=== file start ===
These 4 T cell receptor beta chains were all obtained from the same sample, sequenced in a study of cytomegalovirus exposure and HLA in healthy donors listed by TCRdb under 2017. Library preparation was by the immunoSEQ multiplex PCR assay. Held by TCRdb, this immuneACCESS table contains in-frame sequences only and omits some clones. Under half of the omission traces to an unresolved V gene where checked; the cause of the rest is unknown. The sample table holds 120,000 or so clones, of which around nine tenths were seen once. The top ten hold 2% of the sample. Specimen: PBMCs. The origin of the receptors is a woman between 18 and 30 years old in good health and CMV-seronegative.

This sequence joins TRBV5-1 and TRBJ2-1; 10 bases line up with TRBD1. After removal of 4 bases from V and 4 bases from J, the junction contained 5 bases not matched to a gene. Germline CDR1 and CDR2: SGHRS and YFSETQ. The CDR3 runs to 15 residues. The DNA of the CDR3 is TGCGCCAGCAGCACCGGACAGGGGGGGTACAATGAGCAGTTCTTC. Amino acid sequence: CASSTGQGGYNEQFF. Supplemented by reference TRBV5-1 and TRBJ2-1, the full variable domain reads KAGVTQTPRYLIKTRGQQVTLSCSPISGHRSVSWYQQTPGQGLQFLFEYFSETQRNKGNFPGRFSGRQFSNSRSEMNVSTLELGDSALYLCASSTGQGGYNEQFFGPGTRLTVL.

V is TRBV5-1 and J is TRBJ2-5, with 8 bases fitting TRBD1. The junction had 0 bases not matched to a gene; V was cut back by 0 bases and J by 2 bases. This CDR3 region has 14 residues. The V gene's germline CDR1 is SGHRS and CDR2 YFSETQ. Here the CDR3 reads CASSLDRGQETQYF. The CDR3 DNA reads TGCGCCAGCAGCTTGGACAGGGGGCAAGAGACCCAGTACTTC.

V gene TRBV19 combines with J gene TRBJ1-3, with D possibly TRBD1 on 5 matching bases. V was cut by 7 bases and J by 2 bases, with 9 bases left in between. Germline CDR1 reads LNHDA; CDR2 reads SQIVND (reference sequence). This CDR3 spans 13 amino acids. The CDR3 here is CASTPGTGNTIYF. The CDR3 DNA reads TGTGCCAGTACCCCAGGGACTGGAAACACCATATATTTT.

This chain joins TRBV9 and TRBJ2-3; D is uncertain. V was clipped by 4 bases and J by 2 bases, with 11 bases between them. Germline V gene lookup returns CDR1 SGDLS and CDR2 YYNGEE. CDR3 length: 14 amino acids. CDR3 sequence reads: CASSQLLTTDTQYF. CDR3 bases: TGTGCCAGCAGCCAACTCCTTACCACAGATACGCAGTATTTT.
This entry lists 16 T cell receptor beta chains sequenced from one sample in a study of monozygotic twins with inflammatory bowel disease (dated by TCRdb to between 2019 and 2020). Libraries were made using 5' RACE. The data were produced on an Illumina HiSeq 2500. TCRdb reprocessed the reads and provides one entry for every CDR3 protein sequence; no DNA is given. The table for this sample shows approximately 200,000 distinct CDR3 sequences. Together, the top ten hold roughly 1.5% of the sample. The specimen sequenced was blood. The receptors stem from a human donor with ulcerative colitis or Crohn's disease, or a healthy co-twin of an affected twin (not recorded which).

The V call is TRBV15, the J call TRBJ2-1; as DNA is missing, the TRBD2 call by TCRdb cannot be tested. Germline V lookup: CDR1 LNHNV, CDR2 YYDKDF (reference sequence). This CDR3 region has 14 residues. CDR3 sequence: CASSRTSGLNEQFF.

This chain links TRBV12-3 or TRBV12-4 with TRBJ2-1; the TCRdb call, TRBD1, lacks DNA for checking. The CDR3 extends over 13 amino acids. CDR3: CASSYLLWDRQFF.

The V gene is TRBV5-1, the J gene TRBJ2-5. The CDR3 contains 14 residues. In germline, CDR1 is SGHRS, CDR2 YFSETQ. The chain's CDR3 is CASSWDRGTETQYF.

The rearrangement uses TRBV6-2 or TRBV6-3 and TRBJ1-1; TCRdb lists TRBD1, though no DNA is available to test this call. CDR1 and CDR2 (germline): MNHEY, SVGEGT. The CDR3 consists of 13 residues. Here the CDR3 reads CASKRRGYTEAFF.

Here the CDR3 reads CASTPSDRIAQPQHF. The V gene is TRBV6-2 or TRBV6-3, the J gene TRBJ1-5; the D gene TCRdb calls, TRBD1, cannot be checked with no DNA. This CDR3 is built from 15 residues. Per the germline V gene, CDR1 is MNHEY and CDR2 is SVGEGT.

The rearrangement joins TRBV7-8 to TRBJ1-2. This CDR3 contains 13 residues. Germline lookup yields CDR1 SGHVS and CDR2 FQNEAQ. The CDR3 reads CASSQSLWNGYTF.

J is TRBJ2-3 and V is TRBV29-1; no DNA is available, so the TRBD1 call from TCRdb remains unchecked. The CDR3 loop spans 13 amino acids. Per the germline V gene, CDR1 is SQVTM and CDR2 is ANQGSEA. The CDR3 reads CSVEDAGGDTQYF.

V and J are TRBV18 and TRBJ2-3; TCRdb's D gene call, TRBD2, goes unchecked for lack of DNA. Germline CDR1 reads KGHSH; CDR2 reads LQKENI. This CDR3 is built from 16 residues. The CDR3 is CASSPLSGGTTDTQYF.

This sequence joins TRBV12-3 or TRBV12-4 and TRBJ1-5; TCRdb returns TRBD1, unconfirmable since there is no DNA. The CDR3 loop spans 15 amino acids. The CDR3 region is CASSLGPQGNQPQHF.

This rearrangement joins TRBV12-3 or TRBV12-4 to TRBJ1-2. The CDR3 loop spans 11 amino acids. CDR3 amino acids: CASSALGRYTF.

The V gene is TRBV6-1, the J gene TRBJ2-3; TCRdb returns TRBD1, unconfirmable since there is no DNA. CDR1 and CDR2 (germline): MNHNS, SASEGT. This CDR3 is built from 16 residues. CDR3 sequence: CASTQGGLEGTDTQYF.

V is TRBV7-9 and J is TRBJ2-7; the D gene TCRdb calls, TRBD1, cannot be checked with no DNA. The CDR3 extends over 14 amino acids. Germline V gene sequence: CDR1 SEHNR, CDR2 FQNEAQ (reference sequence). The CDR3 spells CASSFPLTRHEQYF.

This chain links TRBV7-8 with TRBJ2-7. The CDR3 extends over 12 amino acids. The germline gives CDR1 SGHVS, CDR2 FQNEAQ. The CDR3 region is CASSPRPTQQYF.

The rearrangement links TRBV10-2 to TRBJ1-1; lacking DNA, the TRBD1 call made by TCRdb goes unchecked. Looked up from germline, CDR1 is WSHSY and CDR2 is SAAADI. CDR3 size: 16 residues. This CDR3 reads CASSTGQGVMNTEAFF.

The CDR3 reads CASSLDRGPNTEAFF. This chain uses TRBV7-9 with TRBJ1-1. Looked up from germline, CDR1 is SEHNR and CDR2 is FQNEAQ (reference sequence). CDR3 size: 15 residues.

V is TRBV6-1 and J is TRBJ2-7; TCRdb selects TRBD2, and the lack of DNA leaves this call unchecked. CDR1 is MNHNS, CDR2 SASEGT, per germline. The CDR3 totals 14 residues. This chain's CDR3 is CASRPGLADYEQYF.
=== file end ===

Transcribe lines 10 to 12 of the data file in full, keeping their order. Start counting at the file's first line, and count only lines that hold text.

The rearrangement uses TRBV6-2 or TRBV6-3 and TRBJ1-1; TCRdb lists TRBD1, though no DNA is available to test this call. CDR1 and CDR2 (germline): MNHEY, SVGEGT. The CDR3 consists of 13 residues. Here the CDR3 reads CASKRRGYTEAFF.

Here the CDR3 reads CASTPSDRIAQPQHF. The V gene is TRBV6-2 or TRBV6-3, the J gene TRBJ1-5; the D gene TCRdb calls, TRBD1, cannot be checked with no DNA. This CDR3 is built from 15 residues. Per the germline V gene, CDR1 is MNHEY and CDR2 is SVGEGT.

The rearrangement joins TRBV7-8 to TRBJ1-2. This CDR3 contains 13 residues. Germline lookup yields CDR1 SGHVS and CDR2 FQNEAQ. The CDR3 reads CASSQSLWNGYTF.